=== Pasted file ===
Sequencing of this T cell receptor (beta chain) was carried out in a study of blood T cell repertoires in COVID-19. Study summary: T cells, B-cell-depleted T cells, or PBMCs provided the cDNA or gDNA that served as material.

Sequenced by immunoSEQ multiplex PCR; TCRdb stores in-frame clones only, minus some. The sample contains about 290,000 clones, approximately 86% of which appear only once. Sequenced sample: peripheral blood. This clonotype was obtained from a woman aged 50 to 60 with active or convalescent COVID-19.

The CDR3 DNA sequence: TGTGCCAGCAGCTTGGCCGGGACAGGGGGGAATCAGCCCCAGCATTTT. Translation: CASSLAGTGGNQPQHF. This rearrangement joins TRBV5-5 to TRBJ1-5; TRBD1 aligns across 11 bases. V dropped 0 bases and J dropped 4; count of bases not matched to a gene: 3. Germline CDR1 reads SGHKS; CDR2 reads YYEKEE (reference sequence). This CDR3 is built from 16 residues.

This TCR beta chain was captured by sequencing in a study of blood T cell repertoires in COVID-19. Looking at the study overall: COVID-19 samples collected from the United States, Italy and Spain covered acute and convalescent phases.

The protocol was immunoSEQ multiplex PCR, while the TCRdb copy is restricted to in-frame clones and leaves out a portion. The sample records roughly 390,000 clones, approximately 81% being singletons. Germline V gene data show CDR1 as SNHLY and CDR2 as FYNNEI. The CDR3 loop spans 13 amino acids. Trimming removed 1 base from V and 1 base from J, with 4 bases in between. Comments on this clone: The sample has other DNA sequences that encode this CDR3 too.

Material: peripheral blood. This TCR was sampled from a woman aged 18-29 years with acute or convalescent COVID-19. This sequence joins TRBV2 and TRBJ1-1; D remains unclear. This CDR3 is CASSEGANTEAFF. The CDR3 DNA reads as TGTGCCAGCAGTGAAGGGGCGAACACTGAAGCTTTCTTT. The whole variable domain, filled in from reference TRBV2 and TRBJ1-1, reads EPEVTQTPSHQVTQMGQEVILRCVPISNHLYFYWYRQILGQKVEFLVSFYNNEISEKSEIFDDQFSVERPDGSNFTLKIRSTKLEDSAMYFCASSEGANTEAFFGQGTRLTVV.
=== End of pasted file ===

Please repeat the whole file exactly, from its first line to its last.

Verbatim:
Sequencing of this T cell receptor (beta chain) was carried out in a study of blood T cell repertoires in COVID-19. Study summary: T cells, B-cell-depleted T cells, or PBMCs provided the cDNA or gDNA that served as material.

Sequenced by immunoSEQ multiplex PCR; TCRdb stores in-frame clones only, minus some. The sample contains about 290,000 clones, approximately 86% of which appear only once. Sequenced sample: peripheral blood. This clonotype was obtained from a woman aged 50 to 60 with active or convalescent COVID-19.

The CDR3 DNA sequence: TGTGCCAGCAGCTTGGCCGGGACAGGGGGGAATCAGCCCCAGCATTTT. Translation: CASSLAGTGGNQPQHF. This rearrangement joins TRBV5-5 to TRBJ1-5; TRBD1 aligns across 11 bases. V dropped 0 bases and J dropped 4; count of bases not matched to a gene: 3. Germline CDR1 reads SGHKS; CDR2 reads YYEKEE (reference sequence). This CDR3 is built from 16 residues.

This TCR beta chain was captured by sequencing in a study of blood T cell repertoires in COVID-19. Looking at the study overall: COVID-19 samples collected from the United States, Italy and Spain covered acute and convalescent phases.

The protocol was immunoSEQ multiplex PCR, while the TCRdb copy is restricted to in-frame clones and leaves out a portion. The sample records roughly 390,000 clones, approximately 81% being singletons. Germline V gene data show CDR1 as SNHLY and CDR2 as FYNNEI. The CDR3 loop spans 13 amino acids. Trimming removed 1 base from V and 1 base from J, with 4 bases in between. Comments on this clone: The sample has other DNA sequences that encode this CDR3 too.

Material: peripheral blood. This TCR was sampled from a woman aged 18-29 years with acute or convalescent COVID-19. This sequence joins TRBV2 and TRBJ1-1; D remains unclear. This CDR3 is CASSEGANTEAFF. The CDR3 DNA reads as TGTGCCAGCAGTGAAGGGGCGAACACTGAAGCTTTCTTT. The whole variable domain, filled in from reference TRBV2 and TRBJ1-1, reads EPEVTQTPSHQVTQMGQEVILRCVPISNHLYFYWYRQILGQKVEFLVSFYNNEISEKSEIFDDQFSVERPDGSNFTLKIRSTKLEDSAMYFCASSEGANTEAFFGQGTRLTVV.